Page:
here lies harry potter (1997-2016)

(his creator killed him)

Let's get this out of the way: Fantastic Beasts and Where to Find Them isn't a particularly good film. It's like J.K. Rowling tried to combine the childlike whimsy of Harry Potter and the Sorcerer's Stone with the rather grown-up plots and characters of her Cormoran Strike novels. If that sounds like it wouldn't work -- well, it didn't work. Fantastic Beasts doesn't have a cohesive "feel": it never quite decides whether it wants to embody the spirit of its namesake book or be, uh, vaguely American Gothic? (Who knows, honestly?) Rowling also seems to have attempted to write a novel instead of a screenplay: Fantastic Beasts is full of throwaway dialogue that works beautifully as character development in her later, 800-page Harry Potter books, but that sort of thing doesn't work so beautifully in a two-hour film whose most interesting character is a Niffler.

Now, if you ask the Harry Potter fanbase, many of the eight Harry Potter movies aren't particularly good films either -- but the books they're based on are wonderful. After all, that's why Harry Potter and the Sorcerer's Stone became a film in the first place. Fantastic Beasts is a blatant attempt to cash in on the franchise's enduring popularity, and its inspiration isn't a beloved children's story, but a spin-off book that was itself a blatant attempt to cash in on the franchise's popularity (for charity, so I won't complain too much). Like most mistakes, the Fantastic Beasts film would be forgivable if Rowling and Yates promised to never do anything like it again, but --

no lines, still best character

-- unfortunately for the franchise's already-battered integrity, there are going to be four more Fantastic Beasts movies. All because (see link) Rowling decided that "this feels like five movies," and that feeling "came out of the material." (For reference, the last thing that came out of Rowling's material turned into Harry Potter and the Cursed Child.) We're going to have to put up with Rowling's confused, cluttered screenwriting and Yates's faux-noir direction every other November for the next eight years. (And also the groan-inducing casting decision revealed at the end of the film.)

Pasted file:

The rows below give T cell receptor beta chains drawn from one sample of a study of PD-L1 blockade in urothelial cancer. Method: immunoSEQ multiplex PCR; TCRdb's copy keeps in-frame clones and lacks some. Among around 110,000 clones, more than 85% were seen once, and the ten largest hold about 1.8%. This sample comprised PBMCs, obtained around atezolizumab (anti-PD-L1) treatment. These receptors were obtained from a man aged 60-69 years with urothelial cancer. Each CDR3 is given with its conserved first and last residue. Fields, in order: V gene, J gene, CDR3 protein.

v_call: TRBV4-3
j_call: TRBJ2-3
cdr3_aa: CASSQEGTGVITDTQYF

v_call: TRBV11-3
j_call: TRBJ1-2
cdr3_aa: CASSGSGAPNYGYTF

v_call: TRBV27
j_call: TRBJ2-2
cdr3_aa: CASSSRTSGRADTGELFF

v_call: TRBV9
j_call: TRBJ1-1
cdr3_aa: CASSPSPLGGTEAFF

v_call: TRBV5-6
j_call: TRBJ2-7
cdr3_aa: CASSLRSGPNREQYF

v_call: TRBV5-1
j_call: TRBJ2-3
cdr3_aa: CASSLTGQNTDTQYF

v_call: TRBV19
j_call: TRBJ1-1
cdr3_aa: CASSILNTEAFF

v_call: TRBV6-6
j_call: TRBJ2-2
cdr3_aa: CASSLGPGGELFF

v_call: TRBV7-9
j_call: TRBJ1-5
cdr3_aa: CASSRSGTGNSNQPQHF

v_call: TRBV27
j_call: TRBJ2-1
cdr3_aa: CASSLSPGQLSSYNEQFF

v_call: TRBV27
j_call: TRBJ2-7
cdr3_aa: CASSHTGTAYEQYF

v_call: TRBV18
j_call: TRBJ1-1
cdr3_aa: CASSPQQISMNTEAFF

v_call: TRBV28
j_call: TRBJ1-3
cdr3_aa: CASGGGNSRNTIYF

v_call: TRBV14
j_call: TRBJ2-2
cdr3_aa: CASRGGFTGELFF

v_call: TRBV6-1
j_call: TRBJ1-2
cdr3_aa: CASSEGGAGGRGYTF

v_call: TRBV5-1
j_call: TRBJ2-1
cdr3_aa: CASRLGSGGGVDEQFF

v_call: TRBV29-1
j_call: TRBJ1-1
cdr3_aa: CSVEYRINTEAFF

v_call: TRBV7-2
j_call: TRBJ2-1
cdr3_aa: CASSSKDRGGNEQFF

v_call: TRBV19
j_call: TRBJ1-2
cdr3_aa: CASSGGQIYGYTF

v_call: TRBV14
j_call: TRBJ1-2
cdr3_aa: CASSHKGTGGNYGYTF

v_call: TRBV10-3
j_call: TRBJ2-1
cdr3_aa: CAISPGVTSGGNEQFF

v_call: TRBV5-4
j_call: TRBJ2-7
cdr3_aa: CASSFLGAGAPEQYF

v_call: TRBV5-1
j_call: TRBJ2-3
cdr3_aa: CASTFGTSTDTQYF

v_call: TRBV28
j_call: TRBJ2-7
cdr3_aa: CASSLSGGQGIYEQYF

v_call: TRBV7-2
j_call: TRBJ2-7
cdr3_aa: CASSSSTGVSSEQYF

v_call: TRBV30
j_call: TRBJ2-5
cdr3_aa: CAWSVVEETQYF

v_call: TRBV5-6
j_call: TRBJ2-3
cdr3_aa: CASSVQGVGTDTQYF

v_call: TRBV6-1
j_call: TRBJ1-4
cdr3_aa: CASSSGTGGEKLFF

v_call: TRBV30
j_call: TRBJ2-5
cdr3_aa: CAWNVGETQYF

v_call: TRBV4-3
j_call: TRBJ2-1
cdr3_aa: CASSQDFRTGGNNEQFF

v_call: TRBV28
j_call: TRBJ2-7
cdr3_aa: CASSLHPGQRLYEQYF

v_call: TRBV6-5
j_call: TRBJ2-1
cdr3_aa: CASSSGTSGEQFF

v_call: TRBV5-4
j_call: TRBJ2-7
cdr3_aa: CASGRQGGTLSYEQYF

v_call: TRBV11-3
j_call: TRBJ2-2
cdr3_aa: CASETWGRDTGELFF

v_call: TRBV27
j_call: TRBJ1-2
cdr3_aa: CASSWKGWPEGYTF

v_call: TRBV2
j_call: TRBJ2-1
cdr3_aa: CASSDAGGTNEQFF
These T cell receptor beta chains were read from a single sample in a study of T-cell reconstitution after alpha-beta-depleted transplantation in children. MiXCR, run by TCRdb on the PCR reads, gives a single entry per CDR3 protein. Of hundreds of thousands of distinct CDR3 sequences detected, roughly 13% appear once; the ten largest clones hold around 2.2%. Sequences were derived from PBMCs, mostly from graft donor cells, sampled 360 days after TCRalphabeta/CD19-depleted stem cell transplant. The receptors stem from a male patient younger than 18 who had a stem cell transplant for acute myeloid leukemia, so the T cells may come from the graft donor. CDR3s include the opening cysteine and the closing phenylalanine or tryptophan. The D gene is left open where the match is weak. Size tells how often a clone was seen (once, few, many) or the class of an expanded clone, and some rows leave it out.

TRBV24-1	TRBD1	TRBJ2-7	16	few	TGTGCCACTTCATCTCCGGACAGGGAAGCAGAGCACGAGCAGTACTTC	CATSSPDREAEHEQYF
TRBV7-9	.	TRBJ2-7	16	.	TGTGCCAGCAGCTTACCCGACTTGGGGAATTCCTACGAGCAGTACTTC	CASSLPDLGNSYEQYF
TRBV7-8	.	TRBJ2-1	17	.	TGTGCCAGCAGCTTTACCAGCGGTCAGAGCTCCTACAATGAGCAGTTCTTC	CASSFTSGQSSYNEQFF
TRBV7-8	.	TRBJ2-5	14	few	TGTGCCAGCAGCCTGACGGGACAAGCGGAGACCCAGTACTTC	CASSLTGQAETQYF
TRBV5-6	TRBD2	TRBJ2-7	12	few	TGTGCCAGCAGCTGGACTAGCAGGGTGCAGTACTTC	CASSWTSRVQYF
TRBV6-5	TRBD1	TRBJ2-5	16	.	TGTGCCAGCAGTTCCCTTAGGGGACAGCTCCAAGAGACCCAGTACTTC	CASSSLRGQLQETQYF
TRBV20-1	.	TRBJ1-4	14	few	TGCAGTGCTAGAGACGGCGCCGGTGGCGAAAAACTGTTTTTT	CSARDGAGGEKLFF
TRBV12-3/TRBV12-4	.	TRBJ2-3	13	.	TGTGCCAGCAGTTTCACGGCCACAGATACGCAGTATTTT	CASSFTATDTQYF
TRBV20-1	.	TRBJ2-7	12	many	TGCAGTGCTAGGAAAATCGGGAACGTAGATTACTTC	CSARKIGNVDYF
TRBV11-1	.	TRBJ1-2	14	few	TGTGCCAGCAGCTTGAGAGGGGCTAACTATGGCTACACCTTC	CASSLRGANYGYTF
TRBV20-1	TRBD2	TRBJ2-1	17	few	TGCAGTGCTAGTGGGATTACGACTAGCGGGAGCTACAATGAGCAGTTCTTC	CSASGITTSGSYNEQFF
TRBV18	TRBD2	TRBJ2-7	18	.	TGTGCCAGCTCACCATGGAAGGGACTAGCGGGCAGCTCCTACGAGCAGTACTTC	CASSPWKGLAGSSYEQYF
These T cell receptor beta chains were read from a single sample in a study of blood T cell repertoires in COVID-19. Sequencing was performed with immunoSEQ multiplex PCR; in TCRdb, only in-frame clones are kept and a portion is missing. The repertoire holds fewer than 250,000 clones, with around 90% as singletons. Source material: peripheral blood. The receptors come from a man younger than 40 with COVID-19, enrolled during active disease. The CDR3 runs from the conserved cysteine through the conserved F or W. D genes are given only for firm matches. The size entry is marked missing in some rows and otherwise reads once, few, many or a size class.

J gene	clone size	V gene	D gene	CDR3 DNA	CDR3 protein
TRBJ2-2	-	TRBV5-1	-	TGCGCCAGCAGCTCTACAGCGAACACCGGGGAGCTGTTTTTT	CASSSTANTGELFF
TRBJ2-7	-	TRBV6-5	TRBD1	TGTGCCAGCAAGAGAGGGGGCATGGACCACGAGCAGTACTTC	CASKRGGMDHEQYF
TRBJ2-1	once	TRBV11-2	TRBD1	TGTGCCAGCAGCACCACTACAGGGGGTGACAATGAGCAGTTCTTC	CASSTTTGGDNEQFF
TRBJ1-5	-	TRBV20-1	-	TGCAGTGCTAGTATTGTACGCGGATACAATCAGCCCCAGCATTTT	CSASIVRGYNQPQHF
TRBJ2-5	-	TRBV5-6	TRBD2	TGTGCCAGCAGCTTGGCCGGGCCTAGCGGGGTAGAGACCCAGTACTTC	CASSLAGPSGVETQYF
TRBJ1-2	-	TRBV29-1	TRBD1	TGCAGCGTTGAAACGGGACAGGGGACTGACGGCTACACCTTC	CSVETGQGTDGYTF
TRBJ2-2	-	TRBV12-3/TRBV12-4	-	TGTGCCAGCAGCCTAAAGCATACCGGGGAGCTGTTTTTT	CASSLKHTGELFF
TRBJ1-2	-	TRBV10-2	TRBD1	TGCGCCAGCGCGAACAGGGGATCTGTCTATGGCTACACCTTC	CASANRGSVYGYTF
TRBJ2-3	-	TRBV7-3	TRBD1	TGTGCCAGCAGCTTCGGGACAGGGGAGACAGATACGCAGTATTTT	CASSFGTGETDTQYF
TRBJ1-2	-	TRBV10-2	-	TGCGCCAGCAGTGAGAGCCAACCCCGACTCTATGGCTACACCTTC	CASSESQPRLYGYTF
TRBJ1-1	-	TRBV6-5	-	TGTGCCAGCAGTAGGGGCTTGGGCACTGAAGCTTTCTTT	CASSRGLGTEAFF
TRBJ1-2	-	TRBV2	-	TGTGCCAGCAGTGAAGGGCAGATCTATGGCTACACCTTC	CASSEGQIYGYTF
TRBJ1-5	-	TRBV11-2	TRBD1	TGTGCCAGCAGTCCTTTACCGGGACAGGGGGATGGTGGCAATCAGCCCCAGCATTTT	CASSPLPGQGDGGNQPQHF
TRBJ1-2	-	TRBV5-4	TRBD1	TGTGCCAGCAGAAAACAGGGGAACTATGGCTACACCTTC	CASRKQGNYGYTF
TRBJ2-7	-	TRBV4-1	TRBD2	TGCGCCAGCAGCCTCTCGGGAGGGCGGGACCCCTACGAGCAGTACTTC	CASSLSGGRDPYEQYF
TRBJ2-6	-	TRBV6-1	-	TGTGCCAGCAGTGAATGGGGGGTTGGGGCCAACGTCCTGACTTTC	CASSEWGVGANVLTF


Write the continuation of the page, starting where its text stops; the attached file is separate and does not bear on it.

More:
What does this mean? Well, I've never before used the phrase "put up with" in a sentence about Harry Potter. It means that the seven-book Harry Potter story Rowling ended quite nicely almost a decade ago is no longer something special -- Harry Potter fans can't look back fondly on our childhood fandom when we're spending most of our adult lives lives being confronted with increasingly mediocre attempts to cash in on that fandom.

It means, in short, that the magic is over.

(It didn't have to be this way, but Rowling, rich and famous as she is, proved that she's no different from the rest of them. Bill Watterson continues to stand very alone.)

You know what else we'll have to put up with every other (well, every) November for the next eight years? The anniversary of Donald Trump's ascent to the presidency! It will be a series of Novembers "cold as frozen iron," as Rowling herself described the month in Harry Potter and the Order of the Phoenix. (But only figuratively, because we all know that no progress will be made on climate change during that interval!)


  1. imo, the series died with the cursed child. seemed like cheap fanfiction with its lame plotline and horribly annoying characters.

  2. Anonymous4.11.17

    strongly agree